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Last Updated: Thursday, 5 October 2006, 15:58 GMT 16:58 UK
Big Brother 'misled' phone voters
Big Brother contestant Nikki
Nikki ended up coming in 5th place despite already being evicted
The premium rate phones watchdog, Icstis, has ruled that Channel 4's Big Brother breached its guidelines during the series which finished in August.

More than 2,600 complaints were made after it was announced that contestants - already evicted by a phone vote - would be allowed another chance to win.

Viewers claimed they had been misled after paying to vote out housemates.

Channel 4 admitted the oversight. It escaped a fine but must pay almost 50,000 in administrative costs.

Furious viewers

On reaching its decision, Icstis did accept that Big Brother was an "editorially inventive show".

But it added: "The unprecedented number of complaints for this type of service, combined with the undoubted strength of feeling of the complainants, clearly indicated that voters genuinely felt that they had been misled over this twist."

Viewers had been told they were voting to evict contestants from the Big Brother house permanently.

Grace, Lea, Mikey and Nikki were later re-introduced to the show to stay in an adjacent house.

Nikki was eventually chosen by existing housemates to return to the main house, giving her another chance to win the 100,000 prize.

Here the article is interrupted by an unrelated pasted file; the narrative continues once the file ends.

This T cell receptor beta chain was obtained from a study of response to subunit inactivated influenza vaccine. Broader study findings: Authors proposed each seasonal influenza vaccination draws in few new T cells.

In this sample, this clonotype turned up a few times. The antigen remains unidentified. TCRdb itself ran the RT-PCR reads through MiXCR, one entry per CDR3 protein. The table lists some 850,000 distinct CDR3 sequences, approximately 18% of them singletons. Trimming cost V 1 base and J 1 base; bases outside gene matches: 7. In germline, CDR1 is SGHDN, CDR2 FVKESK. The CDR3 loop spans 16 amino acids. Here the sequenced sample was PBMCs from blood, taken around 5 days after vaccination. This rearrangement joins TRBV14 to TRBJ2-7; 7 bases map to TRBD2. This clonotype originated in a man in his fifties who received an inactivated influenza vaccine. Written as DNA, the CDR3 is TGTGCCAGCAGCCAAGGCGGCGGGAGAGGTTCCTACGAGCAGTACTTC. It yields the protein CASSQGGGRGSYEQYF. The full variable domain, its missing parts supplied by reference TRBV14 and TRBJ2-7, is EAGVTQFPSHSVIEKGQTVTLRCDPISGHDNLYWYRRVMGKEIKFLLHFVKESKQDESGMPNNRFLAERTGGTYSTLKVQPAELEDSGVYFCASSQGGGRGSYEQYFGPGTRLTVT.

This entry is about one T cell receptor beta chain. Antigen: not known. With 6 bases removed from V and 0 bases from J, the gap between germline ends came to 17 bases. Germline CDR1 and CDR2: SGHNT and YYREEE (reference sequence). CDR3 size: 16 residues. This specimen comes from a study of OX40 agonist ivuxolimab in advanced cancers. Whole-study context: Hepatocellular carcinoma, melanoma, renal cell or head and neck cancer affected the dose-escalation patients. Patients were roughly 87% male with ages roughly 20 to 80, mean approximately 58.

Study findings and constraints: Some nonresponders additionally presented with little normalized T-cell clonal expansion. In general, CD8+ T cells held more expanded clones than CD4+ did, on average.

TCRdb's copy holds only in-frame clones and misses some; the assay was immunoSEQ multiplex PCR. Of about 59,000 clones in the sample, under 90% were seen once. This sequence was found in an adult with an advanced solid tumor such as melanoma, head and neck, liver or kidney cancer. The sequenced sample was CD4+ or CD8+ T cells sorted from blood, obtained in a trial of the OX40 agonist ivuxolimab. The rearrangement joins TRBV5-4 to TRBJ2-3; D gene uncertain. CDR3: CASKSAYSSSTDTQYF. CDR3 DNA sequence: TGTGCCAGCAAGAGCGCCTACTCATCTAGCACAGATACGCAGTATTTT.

Voters complained they would not have bothered ringing in to get a contestant evicted if they had known the rules of the competition would change.

More criticism

Big Brother contestant Susie Verrico
Susie Verrico, 43, was the Golden Ticket winner

Earlier this week the "golden ticket" contest to find a Big Brother housemate was criticised by the Advertising Standards Authority.

The watchdog said Nestle and Channel 4 should have been clearer on terms and conditions on marketing material for the contest on Kit Kat bars this summer.

Nestle said it did not mean to mislead and promised to learn from the ruling.

The search for an extra contestant on the popular reality show saw 100 special tickets hidden inside Kit Kat chocolate bars.

But some adverts promoting the "golden tickets" failed to mention that entrants had to be aged 18 or above, while a poster failed to include the competition closing date.

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